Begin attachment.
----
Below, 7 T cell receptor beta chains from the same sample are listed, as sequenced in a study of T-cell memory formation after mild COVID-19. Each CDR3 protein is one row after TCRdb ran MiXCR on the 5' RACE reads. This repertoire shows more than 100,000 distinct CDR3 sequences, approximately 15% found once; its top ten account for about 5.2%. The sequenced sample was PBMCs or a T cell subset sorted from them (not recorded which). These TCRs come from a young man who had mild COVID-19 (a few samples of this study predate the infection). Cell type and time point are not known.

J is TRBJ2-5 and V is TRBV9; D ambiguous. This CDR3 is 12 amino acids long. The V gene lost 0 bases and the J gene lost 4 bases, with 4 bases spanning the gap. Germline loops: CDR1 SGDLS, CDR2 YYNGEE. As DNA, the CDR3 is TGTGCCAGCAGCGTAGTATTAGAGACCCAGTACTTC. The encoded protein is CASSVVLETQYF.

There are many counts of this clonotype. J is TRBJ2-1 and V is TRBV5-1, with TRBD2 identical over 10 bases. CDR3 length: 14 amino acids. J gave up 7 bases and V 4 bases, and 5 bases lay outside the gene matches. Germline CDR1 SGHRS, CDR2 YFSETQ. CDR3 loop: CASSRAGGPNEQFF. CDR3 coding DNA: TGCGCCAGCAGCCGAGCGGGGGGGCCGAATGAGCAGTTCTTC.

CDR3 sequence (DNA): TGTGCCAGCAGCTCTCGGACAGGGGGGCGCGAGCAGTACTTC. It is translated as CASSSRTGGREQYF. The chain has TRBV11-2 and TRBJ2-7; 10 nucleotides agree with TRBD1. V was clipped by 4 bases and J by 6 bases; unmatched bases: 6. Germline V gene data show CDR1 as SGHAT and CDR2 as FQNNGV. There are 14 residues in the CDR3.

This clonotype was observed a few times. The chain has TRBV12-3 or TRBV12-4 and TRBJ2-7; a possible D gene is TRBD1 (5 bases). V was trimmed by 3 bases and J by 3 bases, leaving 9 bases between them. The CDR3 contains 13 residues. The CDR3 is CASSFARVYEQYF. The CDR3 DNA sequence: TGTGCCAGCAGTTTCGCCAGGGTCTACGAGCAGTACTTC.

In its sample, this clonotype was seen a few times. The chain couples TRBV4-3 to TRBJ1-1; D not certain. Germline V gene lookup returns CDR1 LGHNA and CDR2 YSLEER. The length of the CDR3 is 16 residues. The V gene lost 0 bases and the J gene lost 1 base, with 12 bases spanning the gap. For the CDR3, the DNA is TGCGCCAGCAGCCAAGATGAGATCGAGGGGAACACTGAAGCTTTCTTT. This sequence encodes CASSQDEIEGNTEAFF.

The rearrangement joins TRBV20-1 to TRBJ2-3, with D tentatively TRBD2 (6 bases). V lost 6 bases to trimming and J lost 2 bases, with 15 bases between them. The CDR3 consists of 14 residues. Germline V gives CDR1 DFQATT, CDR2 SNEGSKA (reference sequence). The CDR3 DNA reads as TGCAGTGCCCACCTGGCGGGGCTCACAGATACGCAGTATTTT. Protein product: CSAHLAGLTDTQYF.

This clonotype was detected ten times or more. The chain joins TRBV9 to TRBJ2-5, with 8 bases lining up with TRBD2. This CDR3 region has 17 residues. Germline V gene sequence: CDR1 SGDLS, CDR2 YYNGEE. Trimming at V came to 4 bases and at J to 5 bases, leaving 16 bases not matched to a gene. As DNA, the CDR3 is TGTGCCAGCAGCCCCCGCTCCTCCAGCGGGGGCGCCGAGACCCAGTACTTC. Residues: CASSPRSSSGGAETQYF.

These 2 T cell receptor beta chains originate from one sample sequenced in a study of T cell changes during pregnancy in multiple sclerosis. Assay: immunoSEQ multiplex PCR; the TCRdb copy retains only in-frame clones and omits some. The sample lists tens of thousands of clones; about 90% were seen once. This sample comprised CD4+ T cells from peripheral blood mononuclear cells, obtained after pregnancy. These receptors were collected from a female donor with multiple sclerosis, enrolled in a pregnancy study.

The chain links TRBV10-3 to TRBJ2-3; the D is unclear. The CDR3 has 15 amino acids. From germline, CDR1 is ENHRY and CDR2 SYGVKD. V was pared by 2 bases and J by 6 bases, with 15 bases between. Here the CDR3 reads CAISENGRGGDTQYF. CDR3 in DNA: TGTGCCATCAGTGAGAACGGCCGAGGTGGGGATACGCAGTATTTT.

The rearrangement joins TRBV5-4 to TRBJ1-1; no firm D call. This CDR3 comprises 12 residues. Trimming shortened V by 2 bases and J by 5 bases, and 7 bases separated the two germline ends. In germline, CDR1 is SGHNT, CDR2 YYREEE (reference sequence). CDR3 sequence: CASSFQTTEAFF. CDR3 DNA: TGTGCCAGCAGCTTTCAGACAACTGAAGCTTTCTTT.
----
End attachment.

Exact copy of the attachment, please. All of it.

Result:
Below, 7 T cell receptor beta chains from the same sample are listed, as sequenced in a study of T-cell memory formation after mild COVID-19. Each CDR3 protein is one row after TCRdb ran MiXCR on the 5' RACE reads. This repertoire shows more than 100,000 distinct CDR3 sequences, approximately 15% found once; its top ten account for about 5.2%. The sequenced sample was PBMCs or a T cell subset sorted from them (not recorded which). These TCRs come from a young man who had mild COVID-19 (a few samples of this study predate the infection). Cell type and time point are not known.

J is TRBJ2-5 and V is TRBV9; D ambiguous. This CDR3 is 12 amino acids long. The V gene lost 0 bases and the J gene lost 4 bases, with 4 bases spanning the gap. Germline loops: CDR1 SGDLS, CDR2 YYNGEE. As DNA, the CDR3 is TGTGCCAGCAGCGTAGTATTAGAGACCCAGTACTTC. The encoded protein is CASSVVLETQYF.

There are many counts of this clonotype. J is TRBJ2-1 and V is TRBV5-1, with TRBD2 identical over 10 bases. CDR3 length: 14 amino acids. J gave up 7 bases and V 4 bases, and 5 bases lay outside the gene matches. Germline CDR1 SGHRS, CDR2 YFSETQ. CDR3 loop: CASSRAGGPNEQFF. CDR3 coding DNA: TGCGCCAGCAGCCGAGCGGGGGGGCCGAATGAGCAGTTCTTC.

CDR3 sequence (DNA): TGTGCCAGCAGCTCTCGGACAGGGGGGCGCGAGCAGTACTTC. It is translated as CASSSRTGGREQYF. The chain has TRBV11-2 and TRBJ2-7; 10 nucleotides agree with TRBD1. V was clipped by 4 bases and J by 6 bases; unmatched bases: 6. Germline V gene data show CDR1 as SGHAT and CDR2 as FQNNGV. There are 14 residues in the CDR3.

This clonotype was observed a few times. The chain has TRBV12-3 or TRBV12-4 and TRBJ2-7; a possible D gene is TRBD1 (5 bases). V was trimmed by 3 bases and J by 3 bases, leaving 9 bases between them. The CDR3 contains 13 residues. The CDR3 is CASSFARVYEQYF. The CDR3 DNA sequence: TGTGCCAGCAGTTTCGCCAGGGTCTACGAGCAGTACTTC.

In its sample, this clonotype was seen a few times. The chain couples TRBV4-3 to TRBJ1-1; D not certain. Germline V gene lookup returns CDR1 LGHNA and CDR2 YSLEER. The length of the CDR3 is 16 residues. The V gene lost 0 bases and the J gene lost 1 base, with 12 bases spanning the gap. For the CDR3, the DNA is TGCGCCAGCAGCCAAGATGAGATCGAGGGGAACACTGAAGCTTTCTTT. This sequence encodes CASSQDEIEGNTEAFF.

The rearrangement joins TRBV20-1 to TRBJ2-3, with D tentatively TRBD2 (6 bases). V lost 6 bases to trimming and J lost 2 bases, with 15 bases between them. The CDR3 consists of 14 residues. Germline V gives CDR1 DFQATT, CDR2 SNEGSKA (reference sequence). The CDR3 DNA reads as TGCAGTGCCCACCTGGCGGGGCTCACAGATACGCAGTATTTT. Protein product: CSAHLAGLTDTQYF.

This clonotype was detected ten times or more. The chain joins TRBV9 to TRBJ2-5, with 8 bases lining up with TRBD2. This CDR3 region has 17 residues. Germline V gene sequence: CDR1 SGDLS, CDR2 YYNGEE. Trimming at V came to 4 bases and at J to 5 bases, leaving 16 bases not matched to a gene. As DNA, the CDR3 is TGTGCCAGCAGCCCCCGCTCCTCCAGCGGGGGCGCCGAGACCCAGTACTTC. Residues: CASSPRSSSGGAETQYF.

These 2 T cell receptor beta chains originate from one sample sequenced in a study of T cell changes during pregnancy in multiple sclerosis. Assay: immunoSEQ multiplex PCR; the TCRdb copy retains only in-frame clones and omits some. The sample lists tens of thousands of clones; about 90% were seen once. This sample comprised CD4+ T cells from peripheral blood mononuclear cells, obtained after pregnancy. These receptors were collected from a female donor with multiple sclerosis, enrolled in a pregnancy study.

The chain links TRBV10-3 to TRBJ2-3; the D is unclear. The CDR3 has 15 amino acids. From germline, CDR1 is ENHRY and CDR2 SYGVKD. V was pared by 2 bases and J by 6 bases, with 15 bases between. Here the CDR3 reads CAISENGRGGDTQYF. CDR3 in DNA: TGTGCCATCAGTGAGAACGGCCGAGGTGGGGATACGCAGTATTTT.

The rearrangement joins TRBV5-4 to TRBJ1-1; no firm D call. This CDR3 comprises 12 residues. Trimming shortened V by 2 bases and J by 5 bases, and 7 bases separated the two germline ends. In germline, CDR1 is SGHNT, CDR2 YYREEE (reference sequence). CDR3 sequence: CASSFQTTEAFF. CDR3 DNA: TGTGCCAGCAGCTTTCAGACAACTGAAGCTTTCTTT.